A few more post-retreat thoughts, this time about gratitude.
As I prepare my home for guests for Thanksgiving, I feel overly busy, as if I have lost a sense of the groundedness I felt on retreat. I certainly know how to return to this place of centeredness, yet the ego barks its commands "To-Do" instead of Be.
And sometimes we just need to put the ego in its place by saying, 'I hear you, but I'm choosing not to listen to you.' I believe there is a difference between hearing and listening. We can "hear" the ego but "listen" to the calling of the soul instead, especially when it invites us to centeredness.
One of the practices that is the most grounding for me is to connect with Mother Nature. I took a few hundred photographs while on retreat because I knew this moment would come—a pivotal time when I'd feel as if I'd lost my sacred footing and would need to re-immerse myself in the spectacular beauty of the Meditation Gardens where I spent so much time in silence. Nature, to me, provides a direct experience of communion with the Divine; with the Cosmic Creative Soul that molded and shaped such splendor. I believe in "Intelligent Design." Reviewing the photos I took there restores me.
You see, when you are on retreat, your body and mind move much more slowly. You can see--really see—what's going on around you in a more light-filled way. There is wonder and a grand sense of awe. And, not surprisingly, what often arises are feelings of gratitude. I noticed this within myself when something quite different greeted my senses. The patterns in tree bark ...
the perfect symmetry of a plant ...
... the incomprehensible uniqueness of thousands of species of growing things.
The heart expands and opens.
Such grandeur! Such ingenuity!
Gratitude bursts forth like a brilliant flower.
In this moment, there is nothing lacking.
You remember, all are of the One.
Thanksgiving blessings to you my lovely friends.
May your eyes and heart see clearly so gratitude can blossom in your own life.
Photos and text © Janice Lynne Lundy, 2013. All Rights Reserved.
A few thoughts on why we want to stay present ...
... present to ourselves
... present to the world around us
... fully aware of the preciousness of this very moment.
Why do we want to strive to spend more time
in the present moment?
Because as we do, our minds stop racing.
We are at peace.
Everyday stresses are gone.
We experience a deeper connection to life,
its daily events, joys, and sorrows.
In the present moment we feel vibrantly alive.
What a blessing it is to do nothing, to just "Be."
Surrender all thoughts of past events
and future worries to Spirit
and settle into the beauty of the moment.
Delight and savor the sounds, sights, and smells
of wherever you are at this instant.
As you do so, you will sense newfound appreciation
for what it means to be a vibrantly alive human being.
Join me each month for a new issue of our online magazine, "Meditate Like a Girl." It can fully support your journey to live in the present moment so greater peace can be yours! MeditateLikeAGirl. com
My heart is filled with gratitude these days. And to log-in all this gratitude, making it a forever memory, I am recoding them in the pages of an engagement calendar.
I like this format—simple and clear. A small space, 1 1/2 inches wide by 7 inches long, one for each day, to list 5 things I am grateful for. I'm currently using the "Inner Reflections" engagement book, produced by the Self-Realization Fellowship featuring the thoughts of Paramahansa Yogananda.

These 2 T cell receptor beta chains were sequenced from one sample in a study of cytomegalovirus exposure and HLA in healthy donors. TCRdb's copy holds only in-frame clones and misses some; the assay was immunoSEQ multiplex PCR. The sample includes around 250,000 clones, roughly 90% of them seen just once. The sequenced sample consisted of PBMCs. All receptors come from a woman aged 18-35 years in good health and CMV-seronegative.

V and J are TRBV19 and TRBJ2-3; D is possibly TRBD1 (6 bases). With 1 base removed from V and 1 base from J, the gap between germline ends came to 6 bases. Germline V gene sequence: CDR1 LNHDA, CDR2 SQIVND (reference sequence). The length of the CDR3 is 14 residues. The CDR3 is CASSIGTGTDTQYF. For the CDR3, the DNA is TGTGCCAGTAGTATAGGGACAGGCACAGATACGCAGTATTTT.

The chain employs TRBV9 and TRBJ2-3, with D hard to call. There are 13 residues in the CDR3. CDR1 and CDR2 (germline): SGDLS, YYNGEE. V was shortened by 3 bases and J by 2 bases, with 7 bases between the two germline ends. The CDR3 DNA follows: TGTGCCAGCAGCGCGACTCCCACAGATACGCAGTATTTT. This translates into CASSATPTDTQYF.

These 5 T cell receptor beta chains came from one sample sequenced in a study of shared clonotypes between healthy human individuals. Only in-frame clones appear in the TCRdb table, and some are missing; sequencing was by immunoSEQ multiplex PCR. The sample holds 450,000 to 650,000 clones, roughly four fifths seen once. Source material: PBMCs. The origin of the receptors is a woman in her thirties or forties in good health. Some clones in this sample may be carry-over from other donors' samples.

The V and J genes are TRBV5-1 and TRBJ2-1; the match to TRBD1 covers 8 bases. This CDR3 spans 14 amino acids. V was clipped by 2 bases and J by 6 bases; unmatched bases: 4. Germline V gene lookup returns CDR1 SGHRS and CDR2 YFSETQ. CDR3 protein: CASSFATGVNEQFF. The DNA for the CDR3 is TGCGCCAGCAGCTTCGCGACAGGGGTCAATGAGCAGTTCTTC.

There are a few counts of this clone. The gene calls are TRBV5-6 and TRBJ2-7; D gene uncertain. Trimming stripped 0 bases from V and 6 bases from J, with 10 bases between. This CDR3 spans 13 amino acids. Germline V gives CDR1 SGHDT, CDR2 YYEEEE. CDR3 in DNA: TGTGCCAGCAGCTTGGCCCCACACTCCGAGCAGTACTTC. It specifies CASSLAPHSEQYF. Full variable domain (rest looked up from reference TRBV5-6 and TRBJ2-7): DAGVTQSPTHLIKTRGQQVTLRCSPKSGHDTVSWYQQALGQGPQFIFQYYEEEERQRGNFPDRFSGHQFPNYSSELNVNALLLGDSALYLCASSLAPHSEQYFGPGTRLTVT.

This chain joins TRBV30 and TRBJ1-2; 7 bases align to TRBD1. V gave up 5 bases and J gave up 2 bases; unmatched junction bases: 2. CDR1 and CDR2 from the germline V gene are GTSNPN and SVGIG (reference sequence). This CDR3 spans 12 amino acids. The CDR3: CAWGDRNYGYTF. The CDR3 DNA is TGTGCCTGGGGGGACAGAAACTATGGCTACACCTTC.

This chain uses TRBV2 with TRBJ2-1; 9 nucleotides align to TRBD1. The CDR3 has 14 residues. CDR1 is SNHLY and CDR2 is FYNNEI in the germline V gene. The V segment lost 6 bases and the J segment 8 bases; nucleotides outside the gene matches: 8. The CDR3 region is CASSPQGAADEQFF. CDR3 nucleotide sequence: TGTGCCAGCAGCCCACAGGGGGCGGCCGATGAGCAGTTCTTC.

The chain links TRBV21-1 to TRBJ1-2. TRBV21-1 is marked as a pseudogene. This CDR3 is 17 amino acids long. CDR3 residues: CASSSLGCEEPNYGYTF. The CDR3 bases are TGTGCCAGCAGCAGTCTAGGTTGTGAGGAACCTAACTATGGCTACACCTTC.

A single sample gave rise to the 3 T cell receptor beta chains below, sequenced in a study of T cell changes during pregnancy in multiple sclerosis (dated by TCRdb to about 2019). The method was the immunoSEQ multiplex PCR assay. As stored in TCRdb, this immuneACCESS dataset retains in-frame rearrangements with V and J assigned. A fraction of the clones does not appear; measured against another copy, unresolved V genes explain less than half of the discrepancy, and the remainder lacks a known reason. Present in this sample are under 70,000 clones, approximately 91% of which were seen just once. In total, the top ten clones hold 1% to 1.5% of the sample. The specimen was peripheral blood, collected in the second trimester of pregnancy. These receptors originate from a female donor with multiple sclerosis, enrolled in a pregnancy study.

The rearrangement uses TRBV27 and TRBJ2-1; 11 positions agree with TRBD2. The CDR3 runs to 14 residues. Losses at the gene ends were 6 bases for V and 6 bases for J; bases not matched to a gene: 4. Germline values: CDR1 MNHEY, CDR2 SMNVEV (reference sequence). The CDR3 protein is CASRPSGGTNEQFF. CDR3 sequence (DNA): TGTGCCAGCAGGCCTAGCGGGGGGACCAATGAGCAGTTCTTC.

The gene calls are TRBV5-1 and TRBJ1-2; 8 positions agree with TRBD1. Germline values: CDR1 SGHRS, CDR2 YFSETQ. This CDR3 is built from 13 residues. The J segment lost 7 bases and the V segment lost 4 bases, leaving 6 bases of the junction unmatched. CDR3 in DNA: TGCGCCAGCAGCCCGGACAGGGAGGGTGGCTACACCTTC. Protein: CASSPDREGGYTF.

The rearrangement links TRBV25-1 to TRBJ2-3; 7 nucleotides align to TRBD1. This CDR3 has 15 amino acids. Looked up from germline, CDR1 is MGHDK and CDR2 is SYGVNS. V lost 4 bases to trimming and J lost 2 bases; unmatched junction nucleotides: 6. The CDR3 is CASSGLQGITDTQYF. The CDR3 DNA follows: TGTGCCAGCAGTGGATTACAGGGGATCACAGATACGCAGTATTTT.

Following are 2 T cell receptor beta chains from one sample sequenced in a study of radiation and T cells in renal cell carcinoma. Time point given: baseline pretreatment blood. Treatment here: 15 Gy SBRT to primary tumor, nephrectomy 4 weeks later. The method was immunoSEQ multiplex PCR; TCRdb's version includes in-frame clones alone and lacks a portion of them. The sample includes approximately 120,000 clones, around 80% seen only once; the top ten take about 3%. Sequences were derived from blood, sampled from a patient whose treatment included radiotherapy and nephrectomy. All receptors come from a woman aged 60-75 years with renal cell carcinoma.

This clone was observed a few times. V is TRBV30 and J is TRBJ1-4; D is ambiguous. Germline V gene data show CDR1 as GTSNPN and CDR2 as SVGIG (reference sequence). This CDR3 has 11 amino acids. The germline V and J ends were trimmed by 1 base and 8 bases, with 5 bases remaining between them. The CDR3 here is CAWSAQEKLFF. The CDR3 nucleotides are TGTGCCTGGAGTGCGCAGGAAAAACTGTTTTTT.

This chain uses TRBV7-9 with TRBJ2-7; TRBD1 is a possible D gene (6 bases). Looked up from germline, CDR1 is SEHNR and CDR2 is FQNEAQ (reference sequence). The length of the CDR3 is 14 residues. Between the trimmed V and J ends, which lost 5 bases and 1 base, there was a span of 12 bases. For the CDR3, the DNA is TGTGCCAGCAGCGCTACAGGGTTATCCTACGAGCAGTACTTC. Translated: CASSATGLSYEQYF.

Every other page features a beautiful photograph, one of which is above. Oh, so inspiring, especially if you are lover of nature like me.
My "gratitudes" range from simple things like hearing the trill of a cardinal, taking day trip with my husband and stopping for a sandwich along the way, to having a clear enough mind to think and write.
I began the practice just over a week ago and am delighting in how light-hearted I feel. Recording gratitudes is not new to me. I have done this often throughout the years when I am feeling a bit snarky or whiny; when I forget my many blessings when life gets difficult.
Gratitude itself is a virtue of the spirit and has an exceptionally high "vibration." It naturally elevates one's mood, making a shift in perspective that may be much needed. It faithfully works for me.
Sometimes we make a very big deal out of the spiritual life. We feel that we must have extraordinary, other-worldly experiences to "be spiritual" or to demonstrate our spiritual prowess. While I have been blessed to have had many of those over the years, in time, their luster fades. What lasts are the simple, modest, daily practices—like gratitude—that keep us in touch with our true self, what is most important in life, and with the Sacred as we understand it.
It's amazing how a simple "Thank you" can shift your day and how a string of them, heartfully and consistently offered, can shape your life.
If you're interested in a very special gratitude practice you can do with your family, you might enjoy my article, "The Gratitude Bowl." With spring (Easter and Passover) celebrations near, this could be a lovely addition to your meal. Enjoy and may you be doubly blessed!
is a touchpoint. a resting place, a "remembering" of who we really are and how we can best live—kindly and compassionately with ourselves and others.
Janice Lynne Lundy, DMin
is an educator, interspiritual director/guide and retreat leader who has been pointing people back toward the Sacred for more than twenty years. She is the author of several spiritual growth books, including Your Truest Self, My Deepest Me and Portable Peace., and is the co-founder and co-director of the Spiritual Guidance Training Institute.